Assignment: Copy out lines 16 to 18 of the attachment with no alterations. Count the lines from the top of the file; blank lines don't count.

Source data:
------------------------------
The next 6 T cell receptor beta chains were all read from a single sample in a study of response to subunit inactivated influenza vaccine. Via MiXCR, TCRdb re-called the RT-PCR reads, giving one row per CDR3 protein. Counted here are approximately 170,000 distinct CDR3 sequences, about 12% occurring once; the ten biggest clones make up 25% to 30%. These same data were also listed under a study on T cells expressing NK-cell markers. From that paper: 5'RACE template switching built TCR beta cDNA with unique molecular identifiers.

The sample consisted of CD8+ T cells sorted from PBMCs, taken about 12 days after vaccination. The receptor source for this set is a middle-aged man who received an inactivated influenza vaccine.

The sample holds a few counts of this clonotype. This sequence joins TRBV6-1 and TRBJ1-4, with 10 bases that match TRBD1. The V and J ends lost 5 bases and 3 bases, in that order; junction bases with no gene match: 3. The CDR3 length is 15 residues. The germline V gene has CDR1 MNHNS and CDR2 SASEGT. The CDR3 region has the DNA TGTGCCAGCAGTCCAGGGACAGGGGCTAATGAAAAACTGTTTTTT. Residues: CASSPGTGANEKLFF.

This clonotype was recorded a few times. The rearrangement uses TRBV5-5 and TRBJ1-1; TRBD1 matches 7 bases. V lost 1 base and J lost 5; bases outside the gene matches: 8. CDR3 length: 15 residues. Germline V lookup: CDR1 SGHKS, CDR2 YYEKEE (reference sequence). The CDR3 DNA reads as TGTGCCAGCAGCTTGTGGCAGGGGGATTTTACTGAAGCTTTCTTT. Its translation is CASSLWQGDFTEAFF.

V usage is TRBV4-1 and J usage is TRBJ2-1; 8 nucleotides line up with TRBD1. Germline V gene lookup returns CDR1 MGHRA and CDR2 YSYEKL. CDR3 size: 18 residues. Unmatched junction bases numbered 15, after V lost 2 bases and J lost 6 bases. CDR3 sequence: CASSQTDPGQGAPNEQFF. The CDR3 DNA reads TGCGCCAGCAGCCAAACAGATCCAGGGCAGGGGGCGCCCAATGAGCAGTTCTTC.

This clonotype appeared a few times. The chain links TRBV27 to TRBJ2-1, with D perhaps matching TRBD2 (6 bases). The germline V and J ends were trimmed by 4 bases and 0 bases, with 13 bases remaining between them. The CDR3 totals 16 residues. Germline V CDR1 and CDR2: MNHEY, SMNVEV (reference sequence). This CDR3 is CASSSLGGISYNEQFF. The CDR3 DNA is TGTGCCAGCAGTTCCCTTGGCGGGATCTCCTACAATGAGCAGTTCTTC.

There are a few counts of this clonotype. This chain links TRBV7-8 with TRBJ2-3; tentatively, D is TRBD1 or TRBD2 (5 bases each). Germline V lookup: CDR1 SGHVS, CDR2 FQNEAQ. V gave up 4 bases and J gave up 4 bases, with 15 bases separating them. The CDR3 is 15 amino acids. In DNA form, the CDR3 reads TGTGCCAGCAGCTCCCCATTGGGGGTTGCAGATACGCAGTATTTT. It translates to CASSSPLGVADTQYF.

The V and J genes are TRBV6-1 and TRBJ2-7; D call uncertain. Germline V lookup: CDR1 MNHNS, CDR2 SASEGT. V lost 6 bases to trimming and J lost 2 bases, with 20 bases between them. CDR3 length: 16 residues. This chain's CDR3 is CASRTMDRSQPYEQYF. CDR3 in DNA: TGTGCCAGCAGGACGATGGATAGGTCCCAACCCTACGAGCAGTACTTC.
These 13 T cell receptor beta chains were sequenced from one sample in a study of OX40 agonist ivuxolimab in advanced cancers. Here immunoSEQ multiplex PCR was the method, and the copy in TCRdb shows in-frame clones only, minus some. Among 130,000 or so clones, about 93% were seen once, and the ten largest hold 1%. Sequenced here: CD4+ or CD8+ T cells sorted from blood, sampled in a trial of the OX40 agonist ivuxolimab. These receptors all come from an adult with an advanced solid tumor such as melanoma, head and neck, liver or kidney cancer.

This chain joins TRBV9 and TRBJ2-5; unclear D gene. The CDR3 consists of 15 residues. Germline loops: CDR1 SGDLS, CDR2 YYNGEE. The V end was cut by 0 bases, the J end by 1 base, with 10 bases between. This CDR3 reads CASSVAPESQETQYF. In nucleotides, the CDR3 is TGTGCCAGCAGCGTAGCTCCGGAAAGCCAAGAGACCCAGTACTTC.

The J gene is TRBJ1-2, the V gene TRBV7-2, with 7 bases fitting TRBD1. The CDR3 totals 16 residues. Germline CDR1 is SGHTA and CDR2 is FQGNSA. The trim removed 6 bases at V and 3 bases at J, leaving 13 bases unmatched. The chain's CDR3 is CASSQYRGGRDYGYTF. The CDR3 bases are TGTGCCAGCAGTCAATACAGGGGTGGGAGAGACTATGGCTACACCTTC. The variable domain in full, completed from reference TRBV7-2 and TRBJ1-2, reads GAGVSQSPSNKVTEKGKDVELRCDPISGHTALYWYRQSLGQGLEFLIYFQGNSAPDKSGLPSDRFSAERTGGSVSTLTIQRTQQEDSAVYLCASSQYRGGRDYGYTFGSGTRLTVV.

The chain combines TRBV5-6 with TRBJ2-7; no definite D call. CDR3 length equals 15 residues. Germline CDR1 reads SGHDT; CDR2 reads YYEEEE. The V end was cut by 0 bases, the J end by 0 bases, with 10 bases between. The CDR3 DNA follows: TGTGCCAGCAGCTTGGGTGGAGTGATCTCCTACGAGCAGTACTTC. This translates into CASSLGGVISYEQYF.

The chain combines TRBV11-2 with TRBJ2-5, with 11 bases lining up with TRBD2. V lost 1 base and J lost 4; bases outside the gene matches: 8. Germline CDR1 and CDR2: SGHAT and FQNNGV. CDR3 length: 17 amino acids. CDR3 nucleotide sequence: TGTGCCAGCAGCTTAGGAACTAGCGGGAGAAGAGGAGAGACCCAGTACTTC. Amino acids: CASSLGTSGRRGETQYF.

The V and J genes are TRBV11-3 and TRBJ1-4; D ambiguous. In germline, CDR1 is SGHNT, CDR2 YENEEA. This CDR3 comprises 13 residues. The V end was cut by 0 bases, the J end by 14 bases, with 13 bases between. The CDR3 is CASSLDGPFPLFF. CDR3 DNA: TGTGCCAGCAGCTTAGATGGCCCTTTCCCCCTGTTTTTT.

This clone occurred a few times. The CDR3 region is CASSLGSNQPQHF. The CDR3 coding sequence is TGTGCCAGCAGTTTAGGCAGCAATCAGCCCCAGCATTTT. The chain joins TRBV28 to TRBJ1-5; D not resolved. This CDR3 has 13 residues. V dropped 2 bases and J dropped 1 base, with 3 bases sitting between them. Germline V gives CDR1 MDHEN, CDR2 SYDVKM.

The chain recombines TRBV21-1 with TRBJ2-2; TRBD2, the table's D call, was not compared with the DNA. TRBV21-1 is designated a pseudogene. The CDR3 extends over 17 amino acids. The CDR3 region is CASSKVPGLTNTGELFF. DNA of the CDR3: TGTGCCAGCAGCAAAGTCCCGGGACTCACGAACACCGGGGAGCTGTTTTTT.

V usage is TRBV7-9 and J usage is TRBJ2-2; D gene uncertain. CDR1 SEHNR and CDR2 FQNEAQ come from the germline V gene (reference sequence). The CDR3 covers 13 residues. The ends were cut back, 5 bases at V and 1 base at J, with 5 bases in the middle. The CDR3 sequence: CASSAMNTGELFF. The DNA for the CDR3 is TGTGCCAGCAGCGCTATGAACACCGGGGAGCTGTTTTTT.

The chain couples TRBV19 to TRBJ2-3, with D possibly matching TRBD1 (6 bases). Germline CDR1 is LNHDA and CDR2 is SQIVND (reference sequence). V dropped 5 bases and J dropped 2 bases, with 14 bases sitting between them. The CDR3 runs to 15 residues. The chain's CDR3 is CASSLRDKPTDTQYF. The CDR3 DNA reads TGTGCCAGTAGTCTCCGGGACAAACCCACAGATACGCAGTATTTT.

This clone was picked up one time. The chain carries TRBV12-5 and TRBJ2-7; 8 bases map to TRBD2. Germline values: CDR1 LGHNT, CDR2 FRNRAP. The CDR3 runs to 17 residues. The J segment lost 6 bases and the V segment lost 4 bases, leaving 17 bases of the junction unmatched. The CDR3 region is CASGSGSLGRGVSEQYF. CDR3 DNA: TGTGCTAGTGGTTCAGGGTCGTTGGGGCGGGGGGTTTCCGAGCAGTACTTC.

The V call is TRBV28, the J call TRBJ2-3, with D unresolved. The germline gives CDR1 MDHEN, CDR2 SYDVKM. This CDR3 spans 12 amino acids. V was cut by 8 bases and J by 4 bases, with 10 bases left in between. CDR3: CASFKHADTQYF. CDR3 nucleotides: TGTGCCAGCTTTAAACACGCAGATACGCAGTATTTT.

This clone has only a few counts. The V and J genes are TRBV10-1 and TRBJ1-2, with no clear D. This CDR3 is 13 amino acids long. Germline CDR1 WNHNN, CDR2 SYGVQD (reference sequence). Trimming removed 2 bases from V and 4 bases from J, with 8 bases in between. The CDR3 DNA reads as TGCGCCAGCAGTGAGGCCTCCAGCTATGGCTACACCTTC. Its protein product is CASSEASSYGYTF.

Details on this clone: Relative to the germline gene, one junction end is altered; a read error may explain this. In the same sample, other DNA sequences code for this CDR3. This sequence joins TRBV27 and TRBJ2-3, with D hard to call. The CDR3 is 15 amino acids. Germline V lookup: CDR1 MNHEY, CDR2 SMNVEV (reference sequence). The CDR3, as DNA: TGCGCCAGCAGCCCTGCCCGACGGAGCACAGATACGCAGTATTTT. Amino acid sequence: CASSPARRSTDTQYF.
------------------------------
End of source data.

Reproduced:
The chain recombines TRBV21-1 with TRBJ2-2; TRBD2, the table's D call, was not compared with the DNA. TRBV21-1 is designated a pseudogene. The CDR3 extends over 17 amino acids. The CDR3 region is CASSKVPGLTNTGELFF. DNA of the CDR3: TGTGCCAGCAGCAAAGTCCCGGGACTCACGAACACCGGGGAGCTGTTTTTT.

V usage is TRBV7-9 and J usage is TRBJ2-2; D gene uncertain. CDR1 SEHNR and CDR2 FQNEAQ come from the germline V gene (reference sequence). The CDR3 covers 13 residues. The ends were cut back, 5 bases at V and 1 base at J, with 5 bases in the middle. The CDR3 sequence: CASSAMNTGELFF. The DNA for the CDR3 is TGTGCCAGCAGCGCTATGAACACCGGGGAGCTGTTTTTT.

The chain couples TRBV19 to TRBJ2-3, with D possibly matching TRBD1 (6 bases). Germline CDR1 is LNHDA and CDR2 is SQIVND (reference sequence). V dropped 5 bases and J dropped 2 bases, with 14 bases sitting between them. The CDR3 runs to 15 residues. The chain's CDR3 is CASSLRDKPTDTQYF. The CDR3 DNA reads TGTGCCAGTAGTCTCCGGGACAAACCCACAGATACGCAGTATTTT.